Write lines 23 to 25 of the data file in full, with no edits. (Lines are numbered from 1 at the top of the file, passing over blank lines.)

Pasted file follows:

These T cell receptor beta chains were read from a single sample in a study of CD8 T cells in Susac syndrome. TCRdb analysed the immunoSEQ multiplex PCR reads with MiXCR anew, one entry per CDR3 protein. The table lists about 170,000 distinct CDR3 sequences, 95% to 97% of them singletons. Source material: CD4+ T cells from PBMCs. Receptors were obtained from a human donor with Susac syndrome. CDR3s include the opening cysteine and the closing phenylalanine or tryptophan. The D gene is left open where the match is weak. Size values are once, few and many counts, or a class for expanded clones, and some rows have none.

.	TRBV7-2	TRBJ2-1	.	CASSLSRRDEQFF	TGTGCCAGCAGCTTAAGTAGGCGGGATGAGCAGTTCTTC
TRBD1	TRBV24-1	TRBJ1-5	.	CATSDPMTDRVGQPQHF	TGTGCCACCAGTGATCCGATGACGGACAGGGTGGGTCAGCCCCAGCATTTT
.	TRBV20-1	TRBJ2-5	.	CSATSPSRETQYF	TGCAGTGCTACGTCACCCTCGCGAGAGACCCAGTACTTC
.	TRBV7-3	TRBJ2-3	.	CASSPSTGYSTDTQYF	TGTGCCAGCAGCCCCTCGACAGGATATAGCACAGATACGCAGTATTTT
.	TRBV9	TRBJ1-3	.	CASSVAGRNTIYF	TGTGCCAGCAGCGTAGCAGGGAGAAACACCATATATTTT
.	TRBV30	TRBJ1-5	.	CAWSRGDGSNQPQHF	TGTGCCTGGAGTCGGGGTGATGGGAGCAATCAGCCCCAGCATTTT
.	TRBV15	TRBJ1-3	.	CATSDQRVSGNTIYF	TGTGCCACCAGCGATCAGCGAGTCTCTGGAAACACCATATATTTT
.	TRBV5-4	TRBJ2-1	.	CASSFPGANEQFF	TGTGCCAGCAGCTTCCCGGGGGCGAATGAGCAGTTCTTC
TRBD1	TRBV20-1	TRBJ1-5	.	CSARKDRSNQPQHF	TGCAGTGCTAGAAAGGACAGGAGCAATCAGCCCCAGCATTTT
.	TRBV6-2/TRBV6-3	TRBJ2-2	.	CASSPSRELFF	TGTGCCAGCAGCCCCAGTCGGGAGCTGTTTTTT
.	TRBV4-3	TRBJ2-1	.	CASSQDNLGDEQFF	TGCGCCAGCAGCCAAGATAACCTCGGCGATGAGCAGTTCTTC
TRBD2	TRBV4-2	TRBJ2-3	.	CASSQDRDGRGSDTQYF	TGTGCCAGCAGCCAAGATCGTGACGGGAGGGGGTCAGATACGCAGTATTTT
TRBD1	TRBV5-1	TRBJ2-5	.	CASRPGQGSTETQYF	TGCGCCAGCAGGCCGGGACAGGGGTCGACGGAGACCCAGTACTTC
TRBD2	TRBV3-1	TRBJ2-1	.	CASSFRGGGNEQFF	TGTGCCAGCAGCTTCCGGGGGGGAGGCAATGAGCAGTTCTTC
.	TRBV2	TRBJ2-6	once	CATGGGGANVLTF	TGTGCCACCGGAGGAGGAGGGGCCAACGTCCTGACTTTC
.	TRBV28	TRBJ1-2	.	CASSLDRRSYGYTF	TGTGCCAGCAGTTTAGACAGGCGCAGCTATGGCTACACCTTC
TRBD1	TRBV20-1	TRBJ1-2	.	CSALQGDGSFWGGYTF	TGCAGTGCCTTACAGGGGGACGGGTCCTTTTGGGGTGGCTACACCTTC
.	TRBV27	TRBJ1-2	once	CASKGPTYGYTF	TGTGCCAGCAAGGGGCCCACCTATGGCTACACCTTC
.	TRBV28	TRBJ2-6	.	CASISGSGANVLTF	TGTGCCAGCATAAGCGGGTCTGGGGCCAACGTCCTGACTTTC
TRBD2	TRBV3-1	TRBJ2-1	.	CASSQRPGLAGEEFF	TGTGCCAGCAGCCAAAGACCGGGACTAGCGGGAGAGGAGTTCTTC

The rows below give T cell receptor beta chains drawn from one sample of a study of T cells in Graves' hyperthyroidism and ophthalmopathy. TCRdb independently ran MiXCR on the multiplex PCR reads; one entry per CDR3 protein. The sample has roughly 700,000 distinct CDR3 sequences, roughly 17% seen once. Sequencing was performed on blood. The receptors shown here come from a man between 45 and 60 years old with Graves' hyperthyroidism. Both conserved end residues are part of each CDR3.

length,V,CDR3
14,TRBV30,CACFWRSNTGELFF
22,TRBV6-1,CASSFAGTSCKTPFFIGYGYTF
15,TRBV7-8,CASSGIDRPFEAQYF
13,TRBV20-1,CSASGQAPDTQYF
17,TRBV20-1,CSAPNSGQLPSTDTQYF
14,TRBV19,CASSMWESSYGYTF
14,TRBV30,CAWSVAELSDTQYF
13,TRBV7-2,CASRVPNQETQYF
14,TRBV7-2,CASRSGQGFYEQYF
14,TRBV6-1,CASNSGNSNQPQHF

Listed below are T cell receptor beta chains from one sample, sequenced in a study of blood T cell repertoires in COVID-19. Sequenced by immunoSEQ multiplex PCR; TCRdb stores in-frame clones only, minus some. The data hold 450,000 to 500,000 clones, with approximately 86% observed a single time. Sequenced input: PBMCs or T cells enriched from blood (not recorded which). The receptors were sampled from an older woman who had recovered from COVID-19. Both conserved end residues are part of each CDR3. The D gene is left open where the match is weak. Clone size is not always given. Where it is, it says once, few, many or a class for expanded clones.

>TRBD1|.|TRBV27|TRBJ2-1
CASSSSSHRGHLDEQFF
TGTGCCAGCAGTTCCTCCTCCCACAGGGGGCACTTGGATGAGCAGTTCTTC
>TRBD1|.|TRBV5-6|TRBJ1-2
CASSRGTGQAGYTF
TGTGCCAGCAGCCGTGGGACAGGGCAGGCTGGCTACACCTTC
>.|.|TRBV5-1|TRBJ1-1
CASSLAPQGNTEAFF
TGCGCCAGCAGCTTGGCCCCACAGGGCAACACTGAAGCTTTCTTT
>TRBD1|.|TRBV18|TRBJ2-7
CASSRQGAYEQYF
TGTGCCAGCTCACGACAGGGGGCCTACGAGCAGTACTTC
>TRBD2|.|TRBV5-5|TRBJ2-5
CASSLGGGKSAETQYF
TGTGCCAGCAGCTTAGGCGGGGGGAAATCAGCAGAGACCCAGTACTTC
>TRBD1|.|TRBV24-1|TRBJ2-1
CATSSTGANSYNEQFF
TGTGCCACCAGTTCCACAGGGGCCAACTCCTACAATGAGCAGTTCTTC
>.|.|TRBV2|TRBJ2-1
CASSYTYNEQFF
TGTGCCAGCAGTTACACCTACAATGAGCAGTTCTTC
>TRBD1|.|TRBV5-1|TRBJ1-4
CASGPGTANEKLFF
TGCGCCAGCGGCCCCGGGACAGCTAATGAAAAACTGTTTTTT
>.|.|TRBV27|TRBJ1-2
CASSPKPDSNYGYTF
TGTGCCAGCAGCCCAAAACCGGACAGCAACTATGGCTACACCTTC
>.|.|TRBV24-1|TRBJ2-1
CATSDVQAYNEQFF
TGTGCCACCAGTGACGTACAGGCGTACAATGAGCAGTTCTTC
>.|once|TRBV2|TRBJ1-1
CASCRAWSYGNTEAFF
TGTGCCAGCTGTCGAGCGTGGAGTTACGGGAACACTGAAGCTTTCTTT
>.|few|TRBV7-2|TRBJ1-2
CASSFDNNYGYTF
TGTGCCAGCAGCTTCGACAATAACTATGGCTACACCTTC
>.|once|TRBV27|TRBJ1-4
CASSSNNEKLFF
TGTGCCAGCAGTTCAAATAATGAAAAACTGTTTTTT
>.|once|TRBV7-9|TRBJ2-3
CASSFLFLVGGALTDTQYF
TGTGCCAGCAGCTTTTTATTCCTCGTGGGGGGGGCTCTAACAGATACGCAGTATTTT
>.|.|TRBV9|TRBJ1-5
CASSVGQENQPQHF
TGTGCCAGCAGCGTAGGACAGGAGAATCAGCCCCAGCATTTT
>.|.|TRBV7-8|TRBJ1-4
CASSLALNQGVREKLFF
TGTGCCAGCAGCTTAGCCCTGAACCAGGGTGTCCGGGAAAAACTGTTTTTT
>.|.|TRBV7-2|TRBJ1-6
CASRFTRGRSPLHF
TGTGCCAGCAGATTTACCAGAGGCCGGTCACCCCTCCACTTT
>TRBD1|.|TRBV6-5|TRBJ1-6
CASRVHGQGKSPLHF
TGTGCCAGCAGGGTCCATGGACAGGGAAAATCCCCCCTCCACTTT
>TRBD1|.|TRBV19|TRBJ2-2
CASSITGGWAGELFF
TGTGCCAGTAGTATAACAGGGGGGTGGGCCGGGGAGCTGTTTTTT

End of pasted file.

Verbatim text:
length,V,CDR3
14,TRBV30,CACFWRSNTGELFF
22,TRBV6-1,CASSFAGTSCKTPFFIGYGYTF